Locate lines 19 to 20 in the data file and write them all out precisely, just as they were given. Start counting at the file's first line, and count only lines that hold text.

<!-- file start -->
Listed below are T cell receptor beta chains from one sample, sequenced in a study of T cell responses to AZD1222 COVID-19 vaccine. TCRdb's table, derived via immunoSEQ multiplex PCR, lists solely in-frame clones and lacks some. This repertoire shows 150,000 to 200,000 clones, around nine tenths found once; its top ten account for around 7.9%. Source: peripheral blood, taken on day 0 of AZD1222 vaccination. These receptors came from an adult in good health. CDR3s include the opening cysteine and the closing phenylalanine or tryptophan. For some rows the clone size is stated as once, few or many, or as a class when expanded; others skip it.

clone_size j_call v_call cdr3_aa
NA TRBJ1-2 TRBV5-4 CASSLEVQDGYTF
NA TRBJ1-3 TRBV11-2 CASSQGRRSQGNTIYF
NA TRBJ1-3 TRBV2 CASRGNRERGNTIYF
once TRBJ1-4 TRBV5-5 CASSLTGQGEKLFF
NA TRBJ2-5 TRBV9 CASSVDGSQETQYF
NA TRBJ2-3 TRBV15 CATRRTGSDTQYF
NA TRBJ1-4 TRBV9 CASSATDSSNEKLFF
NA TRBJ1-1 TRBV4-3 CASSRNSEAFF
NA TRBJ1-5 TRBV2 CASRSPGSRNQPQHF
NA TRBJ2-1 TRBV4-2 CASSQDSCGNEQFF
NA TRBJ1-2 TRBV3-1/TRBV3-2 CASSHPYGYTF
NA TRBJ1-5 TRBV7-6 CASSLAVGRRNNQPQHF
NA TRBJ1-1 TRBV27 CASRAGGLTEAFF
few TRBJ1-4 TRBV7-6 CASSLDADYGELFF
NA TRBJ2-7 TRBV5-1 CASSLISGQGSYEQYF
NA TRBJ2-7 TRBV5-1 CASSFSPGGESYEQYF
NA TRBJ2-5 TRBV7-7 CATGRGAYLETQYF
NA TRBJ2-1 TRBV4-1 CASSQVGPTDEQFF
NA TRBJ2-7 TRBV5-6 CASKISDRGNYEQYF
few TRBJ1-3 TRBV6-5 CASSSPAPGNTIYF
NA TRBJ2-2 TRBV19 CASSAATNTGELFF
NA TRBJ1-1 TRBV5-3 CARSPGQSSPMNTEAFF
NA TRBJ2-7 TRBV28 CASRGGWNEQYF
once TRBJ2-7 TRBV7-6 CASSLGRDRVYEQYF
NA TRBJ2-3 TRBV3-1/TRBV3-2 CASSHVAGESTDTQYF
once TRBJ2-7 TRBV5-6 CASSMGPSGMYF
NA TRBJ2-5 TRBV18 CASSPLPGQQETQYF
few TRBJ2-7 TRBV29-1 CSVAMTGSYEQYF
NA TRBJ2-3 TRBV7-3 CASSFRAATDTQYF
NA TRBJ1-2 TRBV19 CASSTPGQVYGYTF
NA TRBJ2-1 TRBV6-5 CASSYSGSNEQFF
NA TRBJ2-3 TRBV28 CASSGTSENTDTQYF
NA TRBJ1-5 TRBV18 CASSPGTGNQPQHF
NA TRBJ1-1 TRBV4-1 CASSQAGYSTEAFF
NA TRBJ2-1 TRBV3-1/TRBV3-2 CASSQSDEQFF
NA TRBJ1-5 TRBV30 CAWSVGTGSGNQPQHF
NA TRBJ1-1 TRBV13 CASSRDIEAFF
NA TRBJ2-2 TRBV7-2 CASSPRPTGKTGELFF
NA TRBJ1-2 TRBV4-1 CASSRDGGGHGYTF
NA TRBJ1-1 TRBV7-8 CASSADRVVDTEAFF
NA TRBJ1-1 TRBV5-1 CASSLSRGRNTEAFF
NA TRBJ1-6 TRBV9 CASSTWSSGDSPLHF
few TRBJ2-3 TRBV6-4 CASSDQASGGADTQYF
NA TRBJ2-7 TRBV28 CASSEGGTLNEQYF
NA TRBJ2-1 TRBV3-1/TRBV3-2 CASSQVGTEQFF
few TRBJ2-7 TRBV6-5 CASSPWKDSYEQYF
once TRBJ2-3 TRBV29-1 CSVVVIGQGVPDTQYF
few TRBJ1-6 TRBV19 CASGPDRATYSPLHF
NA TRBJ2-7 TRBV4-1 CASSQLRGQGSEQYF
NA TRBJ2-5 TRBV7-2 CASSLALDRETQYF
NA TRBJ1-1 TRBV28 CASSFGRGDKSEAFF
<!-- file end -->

NA TRBJ2-5 TRBV7-7 CATGRGAYLETQYF
NA TRBJ2-1 TRBV4-1 CASSQVGPTDEQFF